Letting Go

19 Feb

I started out my run along the San Luis Ray River trail this morning feeling optimistic and full of energy. The weather was perfect, and I quickly settled into what I thought was a comfortably fast pace. My Garmin decided to tell me otherwise though, and when I looked down at my wrist, 8:40 min/mile glared back at me from the screen. This can’t be possible, I thought, so I broke into a semi-sprint. 8:20 min/mile. While this isn’t a slow pace by any means, it was considerably slower than I was used to, and I could feel myself getting frustrated. I pushed myself to an all-out effort, and yet my pace barely budged. Then it began jumping between 7:45 and 8:45. For the entire first half of the run, the pace seemed completely wrong, and no matter how many times I tried to adjust my speed and check again, I realized that either my watch or my body was way off. At the halfway point 7.5 miles into the run, I decided to take it off.

I felt incredibly strange at first. My Garmin has become my running partner, and I honestly can’t remember a time when it wasn’t strapped to my wrist. I kept looking down at my empty hand, and when I realized that I could no longer think about time, I suddenly felt light and free. It was as if a weight had been lifted off my shoulders (or in this case, my wrist), and everything began to change. I settled into my pace again, and this time I could feel it. I didn’t need a watch to tell me I was hauling. I needed to be watch-less, however, to enjoy the breeze at my back and the egret flying across the trail. I got lost in music and time and space, and I escaped myself.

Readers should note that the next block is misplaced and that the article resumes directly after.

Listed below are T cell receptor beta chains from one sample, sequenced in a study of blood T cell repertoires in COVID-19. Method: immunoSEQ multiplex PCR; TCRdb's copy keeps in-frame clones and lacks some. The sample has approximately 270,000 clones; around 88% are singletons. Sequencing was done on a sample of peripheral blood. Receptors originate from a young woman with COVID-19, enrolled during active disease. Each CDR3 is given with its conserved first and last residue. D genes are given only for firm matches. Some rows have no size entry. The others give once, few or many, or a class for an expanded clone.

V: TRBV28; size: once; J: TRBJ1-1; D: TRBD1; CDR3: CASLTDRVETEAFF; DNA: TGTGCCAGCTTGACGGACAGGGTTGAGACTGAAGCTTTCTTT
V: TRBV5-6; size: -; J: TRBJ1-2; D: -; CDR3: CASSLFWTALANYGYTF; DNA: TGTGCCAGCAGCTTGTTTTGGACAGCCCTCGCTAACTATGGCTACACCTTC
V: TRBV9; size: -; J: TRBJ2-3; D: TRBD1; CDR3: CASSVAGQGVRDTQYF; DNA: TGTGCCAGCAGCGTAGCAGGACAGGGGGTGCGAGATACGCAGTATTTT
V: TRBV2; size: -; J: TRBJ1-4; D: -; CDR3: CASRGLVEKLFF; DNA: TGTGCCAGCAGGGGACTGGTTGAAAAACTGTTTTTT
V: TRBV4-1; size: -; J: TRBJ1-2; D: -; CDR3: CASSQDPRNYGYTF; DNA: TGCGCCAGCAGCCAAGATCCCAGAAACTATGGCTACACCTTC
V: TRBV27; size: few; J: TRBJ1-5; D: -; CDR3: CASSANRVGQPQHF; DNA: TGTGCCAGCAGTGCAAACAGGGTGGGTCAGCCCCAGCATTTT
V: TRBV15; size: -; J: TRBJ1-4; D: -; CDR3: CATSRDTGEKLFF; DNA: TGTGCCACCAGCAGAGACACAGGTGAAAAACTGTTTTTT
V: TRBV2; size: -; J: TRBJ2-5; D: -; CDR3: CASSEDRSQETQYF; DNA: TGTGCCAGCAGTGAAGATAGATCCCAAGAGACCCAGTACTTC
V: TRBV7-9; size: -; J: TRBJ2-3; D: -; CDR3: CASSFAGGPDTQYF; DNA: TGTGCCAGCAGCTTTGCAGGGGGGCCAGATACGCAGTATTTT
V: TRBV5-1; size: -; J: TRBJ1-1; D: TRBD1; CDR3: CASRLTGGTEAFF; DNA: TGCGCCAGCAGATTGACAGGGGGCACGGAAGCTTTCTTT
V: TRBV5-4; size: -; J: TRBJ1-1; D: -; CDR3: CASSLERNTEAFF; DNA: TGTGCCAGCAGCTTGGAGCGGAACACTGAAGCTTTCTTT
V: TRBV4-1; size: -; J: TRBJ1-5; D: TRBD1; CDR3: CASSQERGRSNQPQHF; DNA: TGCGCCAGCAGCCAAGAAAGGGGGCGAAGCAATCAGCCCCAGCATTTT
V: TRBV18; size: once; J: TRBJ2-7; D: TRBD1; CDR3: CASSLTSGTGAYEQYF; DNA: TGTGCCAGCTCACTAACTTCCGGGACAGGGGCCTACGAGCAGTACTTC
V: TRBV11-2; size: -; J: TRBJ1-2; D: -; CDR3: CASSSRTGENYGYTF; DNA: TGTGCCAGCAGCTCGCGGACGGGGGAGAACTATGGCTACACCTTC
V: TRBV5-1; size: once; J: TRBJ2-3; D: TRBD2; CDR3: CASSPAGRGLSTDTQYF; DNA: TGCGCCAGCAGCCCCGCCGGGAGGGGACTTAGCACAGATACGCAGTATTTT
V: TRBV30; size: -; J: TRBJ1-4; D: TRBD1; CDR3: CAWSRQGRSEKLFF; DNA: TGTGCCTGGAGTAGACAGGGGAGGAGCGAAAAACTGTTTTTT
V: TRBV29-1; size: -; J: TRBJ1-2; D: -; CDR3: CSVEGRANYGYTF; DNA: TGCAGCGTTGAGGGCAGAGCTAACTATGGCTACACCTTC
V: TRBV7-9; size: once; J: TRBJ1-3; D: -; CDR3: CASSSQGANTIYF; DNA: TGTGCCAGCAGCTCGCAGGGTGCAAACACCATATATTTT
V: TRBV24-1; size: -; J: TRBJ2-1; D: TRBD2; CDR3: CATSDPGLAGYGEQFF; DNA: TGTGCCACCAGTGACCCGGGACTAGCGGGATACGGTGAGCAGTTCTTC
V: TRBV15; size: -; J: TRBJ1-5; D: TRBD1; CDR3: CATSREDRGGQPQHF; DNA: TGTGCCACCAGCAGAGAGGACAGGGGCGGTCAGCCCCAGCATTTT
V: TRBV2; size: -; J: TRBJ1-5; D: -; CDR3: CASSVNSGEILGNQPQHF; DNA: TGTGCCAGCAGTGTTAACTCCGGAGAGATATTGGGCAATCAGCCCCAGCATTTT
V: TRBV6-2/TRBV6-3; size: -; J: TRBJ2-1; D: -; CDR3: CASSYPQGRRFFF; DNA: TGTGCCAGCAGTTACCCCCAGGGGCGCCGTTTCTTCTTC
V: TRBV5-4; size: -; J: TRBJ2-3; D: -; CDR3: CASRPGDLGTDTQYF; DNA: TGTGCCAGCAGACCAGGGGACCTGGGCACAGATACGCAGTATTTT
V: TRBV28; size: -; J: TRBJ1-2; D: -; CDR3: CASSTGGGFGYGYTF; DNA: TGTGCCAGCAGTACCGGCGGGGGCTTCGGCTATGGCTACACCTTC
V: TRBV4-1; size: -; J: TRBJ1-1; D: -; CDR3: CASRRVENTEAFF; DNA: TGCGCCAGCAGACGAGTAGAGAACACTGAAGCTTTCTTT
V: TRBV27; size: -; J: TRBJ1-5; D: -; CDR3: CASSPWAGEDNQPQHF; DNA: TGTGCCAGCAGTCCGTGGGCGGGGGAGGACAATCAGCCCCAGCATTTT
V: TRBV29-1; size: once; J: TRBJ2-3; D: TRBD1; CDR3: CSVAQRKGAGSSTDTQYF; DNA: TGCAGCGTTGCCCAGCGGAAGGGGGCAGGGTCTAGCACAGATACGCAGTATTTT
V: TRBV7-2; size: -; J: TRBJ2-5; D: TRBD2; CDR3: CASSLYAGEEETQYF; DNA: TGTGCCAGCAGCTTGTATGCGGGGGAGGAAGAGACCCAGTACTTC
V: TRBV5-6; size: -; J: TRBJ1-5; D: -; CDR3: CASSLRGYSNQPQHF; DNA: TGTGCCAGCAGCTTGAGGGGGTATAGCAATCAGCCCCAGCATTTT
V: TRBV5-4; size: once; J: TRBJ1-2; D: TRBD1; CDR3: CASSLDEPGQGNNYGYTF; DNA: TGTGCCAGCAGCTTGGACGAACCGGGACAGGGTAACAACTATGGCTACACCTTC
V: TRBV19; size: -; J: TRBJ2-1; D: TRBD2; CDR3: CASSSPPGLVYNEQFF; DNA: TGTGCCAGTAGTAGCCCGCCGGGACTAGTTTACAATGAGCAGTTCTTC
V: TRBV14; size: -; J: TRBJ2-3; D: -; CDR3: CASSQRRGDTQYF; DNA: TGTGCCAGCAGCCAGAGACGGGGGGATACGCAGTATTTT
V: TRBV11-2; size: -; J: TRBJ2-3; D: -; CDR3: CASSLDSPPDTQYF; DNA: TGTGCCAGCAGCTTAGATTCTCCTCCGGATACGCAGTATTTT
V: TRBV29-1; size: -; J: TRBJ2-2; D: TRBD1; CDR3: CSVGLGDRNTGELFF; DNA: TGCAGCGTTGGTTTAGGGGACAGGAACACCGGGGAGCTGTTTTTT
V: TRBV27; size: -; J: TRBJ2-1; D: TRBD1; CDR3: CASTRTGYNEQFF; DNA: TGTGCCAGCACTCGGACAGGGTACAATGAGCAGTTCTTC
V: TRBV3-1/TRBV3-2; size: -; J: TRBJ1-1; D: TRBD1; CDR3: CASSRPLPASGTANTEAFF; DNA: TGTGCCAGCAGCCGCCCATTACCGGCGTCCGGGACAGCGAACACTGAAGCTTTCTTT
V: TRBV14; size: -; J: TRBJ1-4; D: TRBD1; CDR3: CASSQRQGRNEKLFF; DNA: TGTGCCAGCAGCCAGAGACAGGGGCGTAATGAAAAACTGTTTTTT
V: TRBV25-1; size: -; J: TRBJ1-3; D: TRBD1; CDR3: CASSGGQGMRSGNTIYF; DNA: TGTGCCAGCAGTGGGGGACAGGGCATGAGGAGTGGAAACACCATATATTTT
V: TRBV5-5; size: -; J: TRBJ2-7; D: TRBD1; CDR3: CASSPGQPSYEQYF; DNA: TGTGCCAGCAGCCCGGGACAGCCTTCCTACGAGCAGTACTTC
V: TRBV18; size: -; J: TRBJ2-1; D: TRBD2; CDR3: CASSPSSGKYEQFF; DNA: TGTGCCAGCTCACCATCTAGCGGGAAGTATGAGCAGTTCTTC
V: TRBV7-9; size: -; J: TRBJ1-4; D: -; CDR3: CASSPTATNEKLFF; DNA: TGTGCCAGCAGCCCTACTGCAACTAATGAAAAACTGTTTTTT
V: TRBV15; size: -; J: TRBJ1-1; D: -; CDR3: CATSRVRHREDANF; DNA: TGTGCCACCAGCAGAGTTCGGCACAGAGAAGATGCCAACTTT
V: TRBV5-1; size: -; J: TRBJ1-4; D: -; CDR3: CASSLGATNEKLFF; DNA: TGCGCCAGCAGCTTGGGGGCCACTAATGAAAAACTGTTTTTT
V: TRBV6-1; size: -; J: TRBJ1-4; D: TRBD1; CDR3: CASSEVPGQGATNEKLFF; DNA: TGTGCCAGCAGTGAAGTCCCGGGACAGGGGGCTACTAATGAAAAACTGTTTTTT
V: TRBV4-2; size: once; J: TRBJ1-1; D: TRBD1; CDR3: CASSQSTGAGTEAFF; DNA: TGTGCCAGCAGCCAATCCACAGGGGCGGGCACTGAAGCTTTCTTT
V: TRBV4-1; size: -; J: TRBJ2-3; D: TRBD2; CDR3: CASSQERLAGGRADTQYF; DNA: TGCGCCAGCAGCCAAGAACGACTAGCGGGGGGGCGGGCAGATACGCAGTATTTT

It was such a simple thing, this little watch, but to me it was much more than that. It was the realization that sometimes it’s necessary to break down barriers, to let go of the things that confine and hold us back from truly enjoying life. My Garmin has taught me quite a lot over the years, like not going out to fast and holding a steady pace until the end, but I realized that these things are a part of me now. When I get out there, my legs will know what to do, and the rest of me can be fully present in the run and everything around me.

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